Maya Angelou’s One Regret: Not Writing a Classic Country Song

Maya Angelou

Maya Angelou, the renowned poet, and writer, had a surprising passion for country music. She was a serious aficionado of the genre and admired artists like Reba McEntire, Toby Keith, and Montgomery Gentry. Despite her fame in the literary world, Angelou also dabbled in songwriting, including country songs of her own. However, none of her country compositions were ever recorded, leaving her with a sense of unfulfilled potential in the music industry.

In a 2013 interview with The New York Times, Angelou shared her fondness for country music, mentioning some of her favorite artists. She confessed that she had written several songs herself, hoping they would find their way into the hearts of country music lovers someday. She particularly admired the hit song “I Hope You Dance” by Lee Ann Womack. Angelou revealed that she had planned to write a similar song, but someone else beat her to it.

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“I Hope You Dance” was co-written by Tia Sillers and Mark D. Sanders, who captured the essence of hope and dreams in their lyrics. The song’s inspiration came to Sillers while standing alone at the beach, feeling insignificant amidst the vastness of the ocean. She arrived at a writing session with Mark D. Sanders armed with a list of “I hopes,” which became the foundation for the song’s heartfelt message.

While Sillers wasn’t sure if Lee Ann Womack would be interested in recording the song, the producer, Mark Wright, saw its potential. Under Wright’s guidance, the song evolved, blending pop and folk elements to create a truly captivating sound. Womack’s poignant vocals brought the song to life, leaving a lasting impact on listeners.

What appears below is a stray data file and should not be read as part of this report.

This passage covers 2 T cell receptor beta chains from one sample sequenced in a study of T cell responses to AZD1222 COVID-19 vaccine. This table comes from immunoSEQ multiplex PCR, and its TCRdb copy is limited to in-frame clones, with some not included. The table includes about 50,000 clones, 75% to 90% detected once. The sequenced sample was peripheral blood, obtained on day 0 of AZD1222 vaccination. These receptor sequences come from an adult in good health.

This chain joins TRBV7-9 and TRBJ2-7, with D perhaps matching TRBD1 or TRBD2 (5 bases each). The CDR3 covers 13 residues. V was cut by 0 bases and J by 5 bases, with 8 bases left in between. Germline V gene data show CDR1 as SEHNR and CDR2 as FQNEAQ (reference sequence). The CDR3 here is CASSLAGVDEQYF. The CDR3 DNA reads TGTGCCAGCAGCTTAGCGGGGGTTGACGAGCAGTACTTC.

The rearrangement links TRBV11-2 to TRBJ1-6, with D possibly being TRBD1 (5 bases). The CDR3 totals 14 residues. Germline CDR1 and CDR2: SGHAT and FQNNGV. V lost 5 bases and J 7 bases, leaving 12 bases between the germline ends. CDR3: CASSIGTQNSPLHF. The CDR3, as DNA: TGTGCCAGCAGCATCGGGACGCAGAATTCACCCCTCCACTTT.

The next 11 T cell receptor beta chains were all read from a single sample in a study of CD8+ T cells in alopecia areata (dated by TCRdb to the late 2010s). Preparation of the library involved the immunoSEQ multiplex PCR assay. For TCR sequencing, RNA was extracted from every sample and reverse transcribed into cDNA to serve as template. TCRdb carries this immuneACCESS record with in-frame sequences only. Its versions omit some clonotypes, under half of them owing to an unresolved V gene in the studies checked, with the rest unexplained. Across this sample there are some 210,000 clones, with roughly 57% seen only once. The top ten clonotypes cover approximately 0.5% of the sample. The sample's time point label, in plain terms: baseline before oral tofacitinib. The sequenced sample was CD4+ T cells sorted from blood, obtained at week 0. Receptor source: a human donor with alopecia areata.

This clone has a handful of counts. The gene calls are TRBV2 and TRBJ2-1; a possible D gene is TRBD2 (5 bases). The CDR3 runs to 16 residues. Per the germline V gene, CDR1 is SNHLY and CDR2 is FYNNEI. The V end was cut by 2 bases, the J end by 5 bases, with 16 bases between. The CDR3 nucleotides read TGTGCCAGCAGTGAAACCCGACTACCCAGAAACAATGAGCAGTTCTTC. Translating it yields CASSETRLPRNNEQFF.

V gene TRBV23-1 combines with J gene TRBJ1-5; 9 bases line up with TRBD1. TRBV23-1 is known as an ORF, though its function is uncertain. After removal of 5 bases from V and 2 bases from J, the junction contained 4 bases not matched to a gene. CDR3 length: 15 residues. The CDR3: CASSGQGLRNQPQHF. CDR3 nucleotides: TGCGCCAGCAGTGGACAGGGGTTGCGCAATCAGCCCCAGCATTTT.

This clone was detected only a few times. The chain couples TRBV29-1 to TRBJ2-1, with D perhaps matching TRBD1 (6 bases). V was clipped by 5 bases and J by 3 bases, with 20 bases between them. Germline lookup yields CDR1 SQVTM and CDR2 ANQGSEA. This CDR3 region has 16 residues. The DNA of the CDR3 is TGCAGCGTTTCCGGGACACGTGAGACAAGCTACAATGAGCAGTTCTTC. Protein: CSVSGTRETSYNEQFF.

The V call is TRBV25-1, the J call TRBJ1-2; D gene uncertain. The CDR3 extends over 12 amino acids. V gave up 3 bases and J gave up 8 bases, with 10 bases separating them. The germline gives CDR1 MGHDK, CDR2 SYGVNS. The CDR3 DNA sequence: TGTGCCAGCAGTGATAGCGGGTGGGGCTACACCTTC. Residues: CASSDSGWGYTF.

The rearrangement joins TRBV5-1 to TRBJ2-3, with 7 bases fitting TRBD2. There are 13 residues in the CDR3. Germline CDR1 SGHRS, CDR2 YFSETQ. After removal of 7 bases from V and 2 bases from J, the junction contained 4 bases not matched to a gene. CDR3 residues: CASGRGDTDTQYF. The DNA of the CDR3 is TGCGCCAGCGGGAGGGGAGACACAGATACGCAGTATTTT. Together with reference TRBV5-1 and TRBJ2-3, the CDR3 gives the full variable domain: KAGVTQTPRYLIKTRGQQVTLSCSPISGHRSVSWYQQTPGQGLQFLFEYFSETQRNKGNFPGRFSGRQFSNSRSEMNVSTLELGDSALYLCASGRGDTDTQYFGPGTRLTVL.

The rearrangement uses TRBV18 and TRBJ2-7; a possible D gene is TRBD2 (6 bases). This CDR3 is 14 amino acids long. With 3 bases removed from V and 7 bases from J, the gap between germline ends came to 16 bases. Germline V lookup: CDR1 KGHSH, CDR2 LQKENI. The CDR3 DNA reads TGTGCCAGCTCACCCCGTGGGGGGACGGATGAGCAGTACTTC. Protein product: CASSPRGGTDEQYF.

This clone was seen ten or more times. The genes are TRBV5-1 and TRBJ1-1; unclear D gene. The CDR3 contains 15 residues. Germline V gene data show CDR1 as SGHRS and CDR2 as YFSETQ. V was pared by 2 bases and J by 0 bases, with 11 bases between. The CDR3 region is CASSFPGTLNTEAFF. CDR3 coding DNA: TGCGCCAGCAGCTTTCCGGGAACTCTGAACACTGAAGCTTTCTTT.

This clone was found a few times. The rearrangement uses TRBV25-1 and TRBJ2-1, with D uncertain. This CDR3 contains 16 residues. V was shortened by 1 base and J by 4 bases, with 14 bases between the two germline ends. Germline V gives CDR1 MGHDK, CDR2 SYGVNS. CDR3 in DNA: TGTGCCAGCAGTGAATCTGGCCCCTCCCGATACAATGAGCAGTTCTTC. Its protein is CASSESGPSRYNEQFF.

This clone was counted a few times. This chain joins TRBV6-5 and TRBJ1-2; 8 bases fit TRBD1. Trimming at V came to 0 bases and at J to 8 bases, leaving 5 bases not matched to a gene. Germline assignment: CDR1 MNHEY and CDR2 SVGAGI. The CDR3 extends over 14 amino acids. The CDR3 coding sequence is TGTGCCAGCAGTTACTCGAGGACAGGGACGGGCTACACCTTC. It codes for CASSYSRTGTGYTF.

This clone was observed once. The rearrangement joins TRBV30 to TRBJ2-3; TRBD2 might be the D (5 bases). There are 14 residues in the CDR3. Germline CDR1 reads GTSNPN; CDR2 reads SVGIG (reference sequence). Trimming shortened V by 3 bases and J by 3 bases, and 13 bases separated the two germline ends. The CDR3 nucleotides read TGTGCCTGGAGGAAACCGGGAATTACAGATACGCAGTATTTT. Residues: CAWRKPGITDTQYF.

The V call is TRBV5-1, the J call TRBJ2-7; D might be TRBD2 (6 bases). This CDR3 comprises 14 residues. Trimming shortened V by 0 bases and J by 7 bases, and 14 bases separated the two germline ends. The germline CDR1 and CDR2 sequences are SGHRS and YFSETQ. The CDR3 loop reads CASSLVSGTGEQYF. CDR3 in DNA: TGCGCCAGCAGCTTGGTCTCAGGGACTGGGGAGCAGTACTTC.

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“I Hope You Dance” proved to be a remarkable success on both the pop and country music charts. It became Lee Ann Womack’s biggest hit, reaching No. 14 on the Billboard Hot 100 and topping the Hot Country Songs chart for five weeks. The album of the same name, featuring the song, also reached impressive heights, reaching No. 16 on the Billboard 200 and holding its position for 83 weeks.

Angelou’s admiration for “I Hope You Dance” stemmed not only from its success but also from the emotional connection she felt to the song. It resonated with her deeply, as if the song’s sentiments mirrored her own hopes and aspirations. Angelou believed that she could have written a song with a similar impact had the circumstances been different.

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Despite her passion for country music and her fleeting interest in songwriting, Maya Angelou’s legacy primarily rests in her profound literary contributions. Her poetry, autobiographies, and essays continue to inspire and touch the hearts of millions around the world. While she may not have written a classic country hit, her impact on the arts and culture remains indelible. Maya Angelou’s love for country music serves as a reminder of the depth and diversity of her passions and talents.